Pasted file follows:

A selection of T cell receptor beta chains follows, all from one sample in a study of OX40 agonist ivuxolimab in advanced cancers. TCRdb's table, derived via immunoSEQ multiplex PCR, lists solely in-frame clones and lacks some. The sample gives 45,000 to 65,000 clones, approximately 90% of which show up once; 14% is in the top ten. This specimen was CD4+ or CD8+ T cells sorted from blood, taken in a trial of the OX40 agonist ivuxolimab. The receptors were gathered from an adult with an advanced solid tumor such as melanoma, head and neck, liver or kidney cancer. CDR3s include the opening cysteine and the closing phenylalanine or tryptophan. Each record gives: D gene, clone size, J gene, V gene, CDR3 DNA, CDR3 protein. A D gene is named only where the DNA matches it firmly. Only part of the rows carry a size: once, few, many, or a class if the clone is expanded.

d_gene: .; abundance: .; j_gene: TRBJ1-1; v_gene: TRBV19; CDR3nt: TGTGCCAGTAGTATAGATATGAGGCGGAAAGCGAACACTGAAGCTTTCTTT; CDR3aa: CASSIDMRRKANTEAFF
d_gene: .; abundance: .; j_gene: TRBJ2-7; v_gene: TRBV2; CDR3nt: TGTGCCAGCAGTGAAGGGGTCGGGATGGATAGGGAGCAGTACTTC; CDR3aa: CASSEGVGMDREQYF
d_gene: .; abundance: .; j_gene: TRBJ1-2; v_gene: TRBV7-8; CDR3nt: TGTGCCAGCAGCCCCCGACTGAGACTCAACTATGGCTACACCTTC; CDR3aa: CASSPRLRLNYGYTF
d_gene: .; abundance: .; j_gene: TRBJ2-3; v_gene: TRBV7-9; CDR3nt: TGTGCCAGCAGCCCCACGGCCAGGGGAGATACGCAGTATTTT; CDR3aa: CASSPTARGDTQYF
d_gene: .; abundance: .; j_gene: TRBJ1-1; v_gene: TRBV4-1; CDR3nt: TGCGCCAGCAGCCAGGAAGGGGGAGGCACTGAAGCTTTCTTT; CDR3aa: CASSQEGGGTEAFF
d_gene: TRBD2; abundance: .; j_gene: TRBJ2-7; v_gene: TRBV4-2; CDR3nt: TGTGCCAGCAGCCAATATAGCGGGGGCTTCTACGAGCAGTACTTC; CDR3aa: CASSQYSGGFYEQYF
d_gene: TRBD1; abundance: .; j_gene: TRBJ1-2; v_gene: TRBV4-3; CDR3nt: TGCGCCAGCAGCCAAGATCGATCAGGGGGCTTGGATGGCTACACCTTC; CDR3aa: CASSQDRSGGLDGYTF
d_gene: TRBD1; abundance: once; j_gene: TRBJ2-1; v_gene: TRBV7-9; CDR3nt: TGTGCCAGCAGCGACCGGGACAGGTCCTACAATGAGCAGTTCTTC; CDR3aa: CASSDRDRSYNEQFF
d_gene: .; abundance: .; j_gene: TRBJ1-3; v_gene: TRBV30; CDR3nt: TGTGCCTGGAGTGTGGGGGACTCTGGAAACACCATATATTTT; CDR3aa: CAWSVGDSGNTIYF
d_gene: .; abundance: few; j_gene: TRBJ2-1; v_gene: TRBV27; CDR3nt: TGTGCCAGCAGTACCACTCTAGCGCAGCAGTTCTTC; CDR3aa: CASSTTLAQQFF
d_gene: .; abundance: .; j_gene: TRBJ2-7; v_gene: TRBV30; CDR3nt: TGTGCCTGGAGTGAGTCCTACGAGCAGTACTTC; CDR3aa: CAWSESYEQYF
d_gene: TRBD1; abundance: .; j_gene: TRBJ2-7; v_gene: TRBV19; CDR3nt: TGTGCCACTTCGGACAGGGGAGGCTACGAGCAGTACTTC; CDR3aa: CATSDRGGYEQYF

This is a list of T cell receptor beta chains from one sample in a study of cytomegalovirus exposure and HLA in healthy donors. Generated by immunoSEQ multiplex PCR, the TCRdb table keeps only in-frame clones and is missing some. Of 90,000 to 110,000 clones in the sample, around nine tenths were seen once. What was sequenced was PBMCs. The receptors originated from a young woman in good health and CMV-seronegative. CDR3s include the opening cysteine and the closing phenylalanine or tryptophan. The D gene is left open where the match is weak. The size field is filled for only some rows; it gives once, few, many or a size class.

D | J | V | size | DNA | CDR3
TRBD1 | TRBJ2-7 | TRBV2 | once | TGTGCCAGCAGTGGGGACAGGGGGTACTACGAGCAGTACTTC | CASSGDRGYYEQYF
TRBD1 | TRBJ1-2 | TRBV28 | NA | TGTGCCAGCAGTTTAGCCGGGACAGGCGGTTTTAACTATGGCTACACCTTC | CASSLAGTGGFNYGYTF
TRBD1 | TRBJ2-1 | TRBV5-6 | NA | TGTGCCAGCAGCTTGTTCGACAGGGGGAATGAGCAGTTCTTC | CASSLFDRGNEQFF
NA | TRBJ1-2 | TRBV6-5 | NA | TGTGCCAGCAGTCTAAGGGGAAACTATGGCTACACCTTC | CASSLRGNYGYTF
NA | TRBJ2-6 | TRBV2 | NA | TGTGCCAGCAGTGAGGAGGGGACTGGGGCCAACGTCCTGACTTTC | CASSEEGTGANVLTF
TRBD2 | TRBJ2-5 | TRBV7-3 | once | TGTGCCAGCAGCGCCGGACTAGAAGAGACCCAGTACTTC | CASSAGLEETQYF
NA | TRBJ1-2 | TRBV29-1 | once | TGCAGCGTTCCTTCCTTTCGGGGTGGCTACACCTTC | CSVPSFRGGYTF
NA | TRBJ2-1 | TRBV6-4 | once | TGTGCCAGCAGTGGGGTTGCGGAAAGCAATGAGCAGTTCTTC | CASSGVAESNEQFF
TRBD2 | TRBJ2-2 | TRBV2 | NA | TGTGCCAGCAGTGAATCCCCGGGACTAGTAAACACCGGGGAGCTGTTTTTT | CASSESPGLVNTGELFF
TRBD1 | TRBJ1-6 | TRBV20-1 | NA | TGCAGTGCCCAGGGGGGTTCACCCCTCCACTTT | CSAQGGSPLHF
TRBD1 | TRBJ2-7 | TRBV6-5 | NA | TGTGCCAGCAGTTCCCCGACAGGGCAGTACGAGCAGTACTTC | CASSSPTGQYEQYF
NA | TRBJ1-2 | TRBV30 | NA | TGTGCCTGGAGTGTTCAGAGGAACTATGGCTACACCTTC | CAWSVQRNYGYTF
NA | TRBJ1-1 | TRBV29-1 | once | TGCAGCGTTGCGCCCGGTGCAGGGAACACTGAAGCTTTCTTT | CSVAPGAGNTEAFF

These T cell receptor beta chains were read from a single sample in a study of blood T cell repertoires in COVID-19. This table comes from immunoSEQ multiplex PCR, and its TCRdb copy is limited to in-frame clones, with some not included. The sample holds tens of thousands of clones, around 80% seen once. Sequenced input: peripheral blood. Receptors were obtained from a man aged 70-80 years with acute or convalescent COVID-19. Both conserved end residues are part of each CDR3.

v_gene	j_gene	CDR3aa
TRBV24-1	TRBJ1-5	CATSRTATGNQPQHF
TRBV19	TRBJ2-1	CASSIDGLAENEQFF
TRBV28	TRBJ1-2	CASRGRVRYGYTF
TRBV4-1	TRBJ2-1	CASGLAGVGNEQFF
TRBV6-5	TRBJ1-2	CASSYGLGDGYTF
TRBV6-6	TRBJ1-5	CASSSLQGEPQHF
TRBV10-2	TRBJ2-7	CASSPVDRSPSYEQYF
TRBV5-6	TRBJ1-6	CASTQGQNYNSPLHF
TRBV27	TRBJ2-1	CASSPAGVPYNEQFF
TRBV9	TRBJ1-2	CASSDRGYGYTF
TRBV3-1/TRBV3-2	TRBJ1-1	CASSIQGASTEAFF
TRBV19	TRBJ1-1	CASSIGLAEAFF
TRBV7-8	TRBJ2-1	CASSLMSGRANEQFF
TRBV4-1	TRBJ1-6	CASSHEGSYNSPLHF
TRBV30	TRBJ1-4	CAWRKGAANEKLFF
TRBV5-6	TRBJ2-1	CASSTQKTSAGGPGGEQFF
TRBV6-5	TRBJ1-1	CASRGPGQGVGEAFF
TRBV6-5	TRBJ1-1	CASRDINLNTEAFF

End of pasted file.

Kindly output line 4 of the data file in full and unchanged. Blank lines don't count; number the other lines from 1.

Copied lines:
d_gene: .; abundance: .; j_gene: TRBJ1-2; v_gene: TRBV7-8; CDR3nt: TGTGCCAGCAGCCCCCGACTGAGACTCAACTATGGCTACACCTTC; CDR3aa: CASSPRLRLNYGYTF